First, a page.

Dell Inc. has filed a lawsuit claiming that Hitachi-LG and other optical disk drive makers conspired to fix prices. The lawsuit by the Round Rock, Texas-based personal computer manufacturer claims that the price fixing occurred between 2004 and 2010.
According to the lawsuit, filed in federal court in Austin, the manufacturers shared information about sales, pricing and production and agreed to rig bids and fix prices for their products sold in the United States. As a result, Dell said, the company was charged inflated prices for disk drives it bought from the manufacturers.
The lawsuit claims that billions of dollars of purchases over several years were affected. The companies are accused of breach of contract and violation of U.S. antitrust laws. Under antitrust law, Dell is seeking triple damages for the overcharges.
Dell is Central Texas’ largest private employer, with about 14,000 workers in the area. The company is the third-largest manufacturer of personal computers in the world, after HP and Lenovo. Optical drives are components of personal computers and Blu-ray and DVD players. In 2011, the Justice Department said that Hitachi-LG pleaded guilty to fixing prices and rigging bids for disk drives, agreeing to pay a $21.1 million fine.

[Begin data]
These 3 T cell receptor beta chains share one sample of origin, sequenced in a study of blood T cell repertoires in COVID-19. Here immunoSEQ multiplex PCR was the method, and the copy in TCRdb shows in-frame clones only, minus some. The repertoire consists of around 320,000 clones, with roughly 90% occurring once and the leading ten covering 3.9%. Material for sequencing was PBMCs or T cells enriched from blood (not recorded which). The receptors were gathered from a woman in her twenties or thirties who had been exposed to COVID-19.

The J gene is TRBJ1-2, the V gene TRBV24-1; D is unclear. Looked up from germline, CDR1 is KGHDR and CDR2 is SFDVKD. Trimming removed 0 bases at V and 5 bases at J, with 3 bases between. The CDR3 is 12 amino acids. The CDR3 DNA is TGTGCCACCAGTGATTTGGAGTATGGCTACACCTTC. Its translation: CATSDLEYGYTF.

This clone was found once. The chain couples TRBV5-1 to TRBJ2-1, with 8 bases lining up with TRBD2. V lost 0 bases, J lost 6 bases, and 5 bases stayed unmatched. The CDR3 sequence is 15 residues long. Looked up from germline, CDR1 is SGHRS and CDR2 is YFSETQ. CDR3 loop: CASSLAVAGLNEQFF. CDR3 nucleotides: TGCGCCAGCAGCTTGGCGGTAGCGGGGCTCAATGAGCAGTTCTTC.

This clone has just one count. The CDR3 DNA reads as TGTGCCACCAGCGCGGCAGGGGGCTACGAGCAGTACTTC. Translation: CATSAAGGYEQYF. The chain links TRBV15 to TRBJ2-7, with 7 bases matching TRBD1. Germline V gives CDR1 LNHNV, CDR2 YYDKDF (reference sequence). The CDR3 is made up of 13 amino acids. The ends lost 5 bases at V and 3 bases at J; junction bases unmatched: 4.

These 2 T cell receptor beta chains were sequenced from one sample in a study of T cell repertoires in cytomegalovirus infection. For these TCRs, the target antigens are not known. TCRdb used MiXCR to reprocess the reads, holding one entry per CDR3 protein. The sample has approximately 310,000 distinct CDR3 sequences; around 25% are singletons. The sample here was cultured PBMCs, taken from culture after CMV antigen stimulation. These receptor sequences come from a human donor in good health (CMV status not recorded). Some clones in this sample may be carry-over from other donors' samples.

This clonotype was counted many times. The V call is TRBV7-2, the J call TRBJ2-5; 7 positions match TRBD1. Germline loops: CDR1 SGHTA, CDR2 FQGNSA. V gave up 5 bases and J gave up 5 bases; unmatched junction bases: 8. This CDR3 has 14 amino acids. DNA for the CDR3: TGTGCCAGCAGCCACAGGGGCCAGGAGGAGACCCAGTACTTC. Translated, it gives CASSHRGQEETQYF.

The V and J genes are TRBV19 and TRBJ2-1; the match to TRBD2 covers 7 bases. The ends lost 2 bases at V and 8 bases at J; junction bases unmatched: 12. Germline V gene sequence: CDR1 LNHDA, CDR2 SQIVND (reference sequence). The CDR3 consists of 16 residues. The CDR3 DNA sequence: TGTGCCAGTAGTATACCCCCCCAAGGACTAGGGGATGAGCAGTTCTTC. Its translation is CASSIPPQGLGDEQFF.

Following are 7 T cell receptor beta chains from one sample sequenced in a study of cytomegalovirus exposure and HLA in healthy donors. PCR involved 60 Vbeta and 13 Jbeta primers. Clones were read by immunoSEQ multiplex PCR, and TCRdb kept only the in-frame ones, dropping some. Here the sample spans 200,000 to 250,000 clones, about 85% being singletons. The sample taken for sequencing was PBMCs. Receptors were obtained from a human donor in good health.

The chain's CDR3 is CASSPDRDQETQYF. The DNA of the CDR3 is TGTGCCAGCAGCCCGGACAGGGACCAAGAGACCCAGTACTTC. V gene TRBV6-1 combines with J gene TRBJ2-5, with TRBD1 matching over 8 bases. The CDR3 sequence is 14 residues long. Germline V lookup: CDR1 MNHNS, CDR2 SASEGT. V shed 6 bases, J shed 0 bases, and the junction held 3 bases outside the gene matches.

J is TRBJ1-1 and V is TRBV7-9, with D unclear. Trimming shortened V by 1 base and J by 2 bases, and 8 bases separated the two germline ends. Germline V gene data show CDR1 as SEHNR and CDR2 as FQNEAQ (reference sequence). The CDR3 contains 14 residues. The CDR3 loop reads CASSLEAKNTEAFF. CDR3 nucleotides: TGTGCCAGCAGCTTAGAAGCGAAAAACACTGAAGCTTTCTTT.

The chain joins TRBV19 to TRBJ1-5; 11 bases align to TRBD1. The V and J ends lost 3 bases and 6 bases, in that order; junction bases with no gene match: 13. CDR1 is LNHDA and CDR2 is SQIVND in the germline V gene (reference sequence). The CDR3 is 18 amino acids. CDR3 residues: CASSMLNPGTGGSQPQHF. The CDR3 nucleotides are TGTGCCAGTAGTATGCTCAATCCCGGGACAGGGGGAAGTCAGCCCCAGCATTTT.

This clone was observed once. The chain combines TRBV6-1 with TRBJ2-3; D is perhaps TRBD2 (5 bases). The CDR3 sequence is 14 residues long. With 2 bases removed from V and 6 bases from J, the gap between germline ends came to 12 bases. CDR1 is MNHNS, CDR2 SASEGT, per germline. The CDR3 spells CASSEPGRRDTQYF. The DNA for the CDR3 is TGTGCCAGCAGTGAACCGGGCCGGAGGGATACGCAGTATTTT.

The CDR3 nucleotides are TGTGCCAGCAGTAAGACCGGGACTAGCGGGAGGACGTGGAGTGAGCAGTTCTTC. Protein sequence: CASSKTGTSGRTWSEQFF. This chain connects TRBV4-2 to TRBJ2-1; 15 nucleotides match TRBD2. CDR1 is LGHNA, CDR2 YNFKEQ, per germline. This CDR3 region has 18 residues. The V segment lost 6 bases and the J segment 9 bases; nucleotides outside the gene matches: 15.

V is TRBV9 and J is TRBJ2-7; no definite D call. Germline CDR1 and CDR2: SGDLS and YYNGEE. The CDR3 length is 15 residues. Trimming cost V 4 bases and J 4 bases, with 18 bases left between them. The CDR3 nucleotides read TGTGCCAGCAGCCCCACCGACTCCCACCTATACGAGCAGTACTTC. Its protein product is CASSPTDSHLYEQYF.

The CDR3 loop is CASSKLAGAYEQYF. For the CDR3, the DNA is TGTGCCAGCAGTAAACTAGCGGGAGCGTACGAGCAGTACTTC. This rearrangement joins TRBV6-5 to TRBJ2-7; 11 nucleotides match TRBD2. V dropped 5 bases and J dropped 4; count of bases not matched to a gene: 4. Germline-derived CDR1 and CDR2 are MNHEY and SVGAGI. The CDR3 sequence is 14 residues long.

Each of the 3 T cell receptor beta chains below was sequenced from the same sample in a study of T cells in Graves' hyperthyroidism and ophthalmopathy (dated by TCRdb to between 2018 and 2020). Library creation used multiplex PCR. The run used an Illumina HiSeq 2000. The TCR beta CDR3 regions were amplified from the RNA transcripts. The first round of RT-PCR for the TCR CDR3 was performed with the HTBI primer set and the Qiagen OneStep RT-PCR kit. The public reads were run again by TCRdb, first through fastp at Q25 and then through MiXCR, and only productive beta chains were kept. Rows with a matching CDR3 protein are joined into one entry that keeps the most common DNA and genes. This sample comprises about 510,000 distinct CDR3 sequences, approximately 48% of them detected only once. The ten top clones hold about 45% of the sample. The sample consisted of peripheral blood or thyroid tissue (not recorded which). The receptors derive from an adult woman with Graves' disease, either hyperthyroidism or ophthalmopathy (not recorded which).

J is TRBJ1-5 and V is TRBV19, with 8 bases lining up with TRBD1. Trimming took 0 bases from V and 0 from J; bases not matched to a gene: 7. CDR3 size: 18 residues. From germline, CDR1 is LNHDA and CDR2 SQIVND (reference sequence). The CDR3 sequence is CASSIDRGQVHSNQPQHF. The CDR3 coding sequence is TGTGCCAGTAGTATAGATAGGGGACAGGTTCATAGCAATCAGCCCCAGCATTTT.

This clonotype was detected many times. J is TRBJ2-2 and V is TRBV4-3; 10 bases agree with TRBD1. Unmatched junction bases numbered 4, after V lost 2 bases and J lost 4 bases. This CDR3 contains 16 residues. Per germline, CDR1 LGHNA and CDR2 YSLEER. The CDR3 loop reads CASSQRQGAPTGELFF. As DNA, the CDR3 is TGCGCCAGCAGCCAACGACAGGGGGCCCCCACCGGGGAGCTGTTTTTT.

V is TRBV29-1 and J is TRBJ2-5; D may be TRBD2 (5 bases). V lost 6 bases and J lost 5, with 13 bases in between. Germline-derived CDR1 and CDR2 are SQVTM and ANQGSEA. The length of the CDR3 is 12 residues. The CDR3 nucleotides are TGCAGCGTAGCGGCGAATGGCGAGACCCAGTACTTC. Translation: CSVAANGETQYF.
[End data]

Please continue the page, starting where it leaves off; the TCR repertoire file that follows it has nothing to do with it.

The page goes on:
According to the Justice Department, Hitachi-LG and other companies conspired to fix prices for disk drives to be sold to Dell during a period from 2004 to 2009. Hitachi-LG is a joint venture of Hitachi Ltd., based in Tokyo, and LG Electronics Inc., based in Seoul. According to Dell’s lawsuit, four Hitachi-LG executives pleaded guilty to participation in the price-fixing conspiracy.
The lawsuit also names as defendants Koninklijke Philips Electronics NV, based in Amsterdam; BenQ Corp., based in Taiwan; Samsung Electronics Co., based in Suwon, South Korea; and Sony Corp. and Toshiba Corp., both based in Tokyo. The defendant companies declined comment, citing the pending litigation.
The lawsuit comes at a time when Michael Dell, the founder and CEO of the company, is leading a push to take the company private at a bid of $24.4 billion, or $13.65 per share. Other large Dell shareholders have said they are prepared to make a different offer to investors to take over the company, which would then continue to be publicly traded.
Dell, founded in Austin, Texas in 1984, is one of the world’s largest tech companies, employing more than 100,000 people worldwide. The company is listed as number 38 in the Fortune 500 list of top publicly traded and closely held companies.